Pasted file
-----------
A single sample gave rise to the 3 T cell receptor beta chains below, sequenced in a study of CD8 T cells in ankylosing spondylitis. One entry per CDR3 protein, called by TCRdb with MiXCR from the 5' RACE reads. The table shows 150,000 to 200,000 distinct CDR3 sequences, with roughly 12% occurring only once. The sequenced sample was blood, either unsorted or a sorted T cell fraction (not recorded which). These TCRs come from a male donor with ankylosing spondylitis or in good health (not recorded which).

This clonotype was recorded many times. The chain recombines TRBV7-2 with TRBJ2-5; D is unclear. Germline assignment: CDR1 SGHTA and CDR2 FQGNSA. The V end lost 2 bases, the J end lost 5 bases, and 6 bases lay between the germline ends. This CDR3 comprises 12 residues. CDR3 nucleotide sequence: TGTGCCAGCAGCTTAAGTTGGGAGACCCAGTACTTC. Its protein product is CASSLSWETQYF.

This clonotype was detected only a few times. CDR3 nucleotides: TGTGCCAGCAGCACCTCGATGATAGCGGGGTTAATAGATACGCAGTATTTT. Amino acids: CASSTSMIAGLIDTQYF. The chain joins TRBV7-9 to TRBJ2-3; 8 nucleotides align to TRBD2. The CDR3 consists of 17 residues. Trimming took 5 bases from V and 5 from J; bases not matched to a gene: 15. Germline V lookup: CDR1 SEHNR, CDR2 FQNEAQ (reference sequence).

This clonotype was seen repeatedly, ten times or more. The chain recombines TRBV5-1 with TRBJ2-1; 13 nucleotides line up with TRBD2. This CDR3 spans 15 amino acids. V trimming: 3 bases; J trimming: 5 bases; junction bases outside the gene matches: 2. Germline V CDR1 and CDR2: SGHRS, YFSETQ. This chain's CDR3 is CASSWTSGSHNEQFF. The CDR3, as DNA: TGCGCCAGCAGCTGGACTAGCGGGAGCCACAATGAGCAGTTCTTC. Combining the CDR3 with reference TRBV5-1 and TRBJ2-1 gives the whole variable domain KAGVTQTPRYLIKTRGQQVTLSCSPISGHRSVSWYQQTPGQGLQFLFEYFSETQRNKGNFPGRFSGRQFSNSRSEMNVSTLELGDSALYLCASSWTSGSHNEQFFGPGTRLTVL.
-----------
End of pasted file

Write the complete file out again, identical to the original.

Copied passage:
A single sample gave rise to the 3 T cell receptor beta chains below, sequenced in a study of CD8 T cells in ankylosing spondylitis. One entry per CDR3 protein, called by TCRdb with MiXCR from the 5' RACE reads. The table shows 150,000 to 200,000 distinct CDR3 sequences, with roughly 12% occurring only once. The sequenced sample was blood, either unsorted or a sorted T cell fraction (not recorded which). These TCRs come from a male donor with ankylosing spondylitis or in good health (not recorded which).

This clonotype was recorded many times. The chain recombines TRBV7-2 with TRBJ2-5; D is unclear. Germline assignment: CDR1 SGHTA and CDR2 FQGNSA. The V end lost 2 bases, the J end lost 5 bases, and 6 bases lay between the germline ends. This CDR3 comprises 12 residues. CDR3 nucleotide sequence: TGTGCCAGCAGCTTAAGTTGGGAGACCCAGTACTTC. Its protein product is CASSLSWETQYF.

This clonotype was detected only a few times. CDR3 nucleotides: TGTGCCAGCAGCACCTCGATGATAGCGGGGTTAATAGATACGCAGTATTTT. Amino acids: CASSTSMIAGLIDTQYF. The chain joins TRBV7-9 to TRBJ2-3; 8 nucleotides align to TRBD2. The CDR3 consists of 17 residues. Trimming took 5 bases from V and 5 from J; bases not matched to a gene: 15. Germline V lookup: CDR1 SEHNR, CDR2 FQNEAQ (reference sequence).

This clonotype was seen repeatedly, ten times or more. The chain recombines TRBV5-1 with TRBJ2-1; 13 nucleotides line up with TRBD2. This CDR3 spans 15 amino acids. V trimming: 3 bases; J trimming: 5 bases; junction bases outside the gene matches: 2. Germline V CDR1 and CDR2: SGHRS, YFSETQ. This chain's CDR3 is CASSWTSGSHNEQFF. The CDR3, as DNA: TGCGCCAGCAGCTGGACTAGCGGGAGCCACAATGAGCAGTTCTTC. Combining the CDR3 with reference TRBV5-1 and TRBJ2-1 gives the whole variable domain KAGVTQTPRYLIKTRGQQVTLSCSPISGHRSVSWYQQTPGQGLQFLFEYFSETQRNKGNFPGRFSGRQFSNSRSEMNVSTLELGDSALYLCASSWTSGSHNEQFFGPGTRLTVL.